COVINGTON - County commissioners unanimously agreed Tuesday night to apply for a grant to purchase and rehabilitate foreclosed properties.
The money could be used to demolish and redevelop blighted properties and for non-residential purposes, such as the creation of parks. Properties that could be affected have not yet been publicly revealed.
"The county has identified several potential projects, some of which focus on housing and some of which focus on parks," Senior Planner Scott Sirotkin said.
The application is due Jan. 15, but prior to that, the county must get community input. A public hearing has been scheduled for 6 p.m. Tuesday at Turner Lake Park.
The county has been allocated $2.1 million through the Neighborhood Stabilization Program created by the Housing and Economic Recovery Act of 2008, which is being administered on the state level by the Georgia Department of Community Affairs. To receive the funding, the county must submit an application demonstrating need and detailing how the money will be used.
Sirotkin told commissioners there were 823 foreclosed properties in the county in 2008, and another 117 properties soon to go on the auction block.
In addition, 28 percent of mortgages are financed by subprime loans, the second highest rate in Georgia.
"Certainly, I think we can make a case there is a need for these funds," he said.
The county is required to purchase the properties at an average of 15 percent below market value. Properties can be purchased directly by the county, through a land-bank or through a nonprofit organization or a development authority. Commissioners have decided to partner with an as-yet unnamed, nonprofit organization.
Properties must be sold at or below the cost of redevelopment to prevent the county from making a profit. The funds must be obligated within 18 months of receipt.
District 1 Commissioner Mort Ewing initially expressed concern that taxpayers could wind up paying for the program.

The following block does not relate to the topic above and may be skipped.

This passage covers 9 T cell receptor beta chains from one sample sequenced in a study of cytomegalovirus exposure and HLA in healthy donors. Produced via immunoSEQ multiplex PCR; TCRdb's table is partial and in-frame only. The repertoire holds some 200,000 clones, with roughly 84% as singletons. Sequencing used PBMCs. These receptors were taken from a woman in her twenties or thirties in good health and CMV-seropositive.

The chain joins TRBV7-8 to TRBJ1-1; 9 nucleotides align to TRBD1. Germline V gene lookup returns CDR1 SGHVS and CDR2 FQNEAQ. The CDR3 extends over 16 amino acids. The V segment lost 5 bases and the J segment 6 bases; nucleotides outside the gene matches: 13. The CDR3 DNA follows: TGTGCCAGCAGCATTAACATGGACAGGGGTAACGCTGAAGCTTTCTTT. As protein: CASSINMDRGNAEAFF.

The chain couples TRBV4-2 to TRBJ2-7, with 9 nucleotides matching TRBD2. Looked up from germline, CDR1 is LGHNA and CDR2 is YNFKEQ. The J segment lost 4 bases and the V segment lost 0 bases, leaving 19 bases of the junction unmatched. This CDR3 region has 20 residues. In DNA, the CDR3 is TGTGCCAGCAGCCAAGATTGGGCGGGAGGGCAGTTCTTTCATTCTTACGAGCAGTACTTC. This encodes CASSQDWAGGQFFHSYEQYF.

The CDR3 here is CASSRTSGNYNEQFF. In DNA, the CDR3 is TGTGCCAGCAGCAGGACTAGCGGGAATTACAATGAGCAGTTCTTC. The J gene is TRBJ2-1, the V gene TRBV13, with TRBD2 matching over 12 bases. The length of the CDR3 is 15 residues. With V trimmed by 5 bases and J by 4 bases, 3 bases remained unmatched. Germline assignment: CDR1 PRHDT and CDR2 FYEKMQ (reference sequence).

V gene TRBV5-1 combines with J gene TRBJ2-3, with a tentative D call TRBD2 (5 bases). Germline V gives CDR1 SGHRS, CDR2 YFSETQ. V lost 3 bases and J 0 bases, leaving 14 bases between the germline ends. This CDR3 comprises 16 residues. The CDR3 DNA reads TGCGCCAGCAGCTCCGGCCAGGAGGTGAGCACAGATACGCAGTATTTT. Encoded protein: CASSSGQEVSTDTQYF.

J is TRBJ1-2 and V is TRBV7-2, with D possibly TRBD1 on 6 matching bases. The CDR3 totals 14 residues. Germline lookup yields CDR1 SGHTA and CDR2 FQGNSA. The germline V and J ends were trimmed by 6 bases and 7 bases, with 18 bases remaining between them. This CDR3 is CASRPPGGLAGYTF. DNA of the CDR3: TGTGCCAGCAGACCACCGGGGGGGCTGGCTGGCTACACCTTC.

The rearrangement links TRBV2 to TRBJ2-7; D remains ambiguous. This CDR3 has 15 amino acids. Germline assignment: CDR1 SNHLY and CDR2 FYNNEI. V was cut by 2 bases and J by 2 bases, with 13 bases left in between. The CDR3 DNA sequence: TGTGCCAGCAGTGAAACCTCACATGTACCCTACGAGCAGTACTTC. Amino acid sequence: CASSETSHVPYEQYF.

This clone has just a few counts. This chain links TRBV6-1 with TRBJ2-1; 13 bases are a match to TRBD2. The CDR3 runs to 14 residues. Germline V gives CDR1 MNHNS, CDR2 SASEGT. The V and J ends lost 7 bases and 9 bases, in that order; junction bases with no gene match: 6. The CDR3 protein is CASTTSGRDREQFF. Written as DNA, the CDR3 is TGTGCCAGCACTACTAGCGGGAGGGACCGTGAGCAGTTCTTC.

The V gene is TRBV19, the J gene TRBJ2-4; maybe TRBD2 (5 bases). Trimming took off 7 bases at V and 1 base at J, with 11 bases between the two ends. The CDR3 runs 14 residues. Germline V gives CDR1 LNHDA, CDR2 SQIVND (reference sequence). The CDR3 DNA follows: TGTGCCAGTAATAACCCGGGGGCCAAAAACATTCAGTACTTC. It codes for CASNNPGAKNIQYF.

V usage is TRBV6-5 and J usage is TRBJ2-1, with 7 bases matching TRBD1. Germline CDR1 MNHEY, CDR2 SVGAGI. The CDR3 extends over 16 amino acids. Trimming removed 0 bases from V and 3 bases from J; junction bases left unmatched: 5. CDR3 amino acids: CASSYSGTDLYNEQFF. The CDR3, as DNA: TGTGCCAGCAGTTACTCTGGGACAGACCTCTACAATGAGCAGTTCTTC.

"I'm not opposed to helping people in need because I do that as an individual on a daily basis. My concern about this project is the potential exposure of the county budget and the taxpayers of Newton County," Ewing said.
However, BOC Chairman Kathy Morgan said the properties would be purchased in the name of the nonprofit organization, which would be responsible should the new owners default on payments. The nonprofit would also be responsible for maintenance and upkeep, insurance and other costs while the houses are on the market, she said.
Once properties are sold, the money would go back to the county to be used to purchase and rehabilitate more homes.
Sirotkin said about 14 properties could be affected initially, with more to come once some are sold.
Following his presentation, commissioners went into a lengthy executive session to learn more about four sites identified as having the greatest need for the program. An executive session, which is closed to the public, is permitted for discussions regarding land acquisition.
After reconvening, the board unanimously agreed to file an application for the grant, and also approved a resolution supporting the city of Covington's recent decision to pursue its share of the pot, which amounts to $428,070 of the $2.1 million allocated to Newton County. The city is partnering with Builders of Hope out of North Carolina, one of the nonprofits under consideration by the county.
The city will hold its own public meeting at 6 p.m. Wednesday in the Frank Turner Room at Turner Lake Park.
Crystal Tatum can be reached at email@example.com.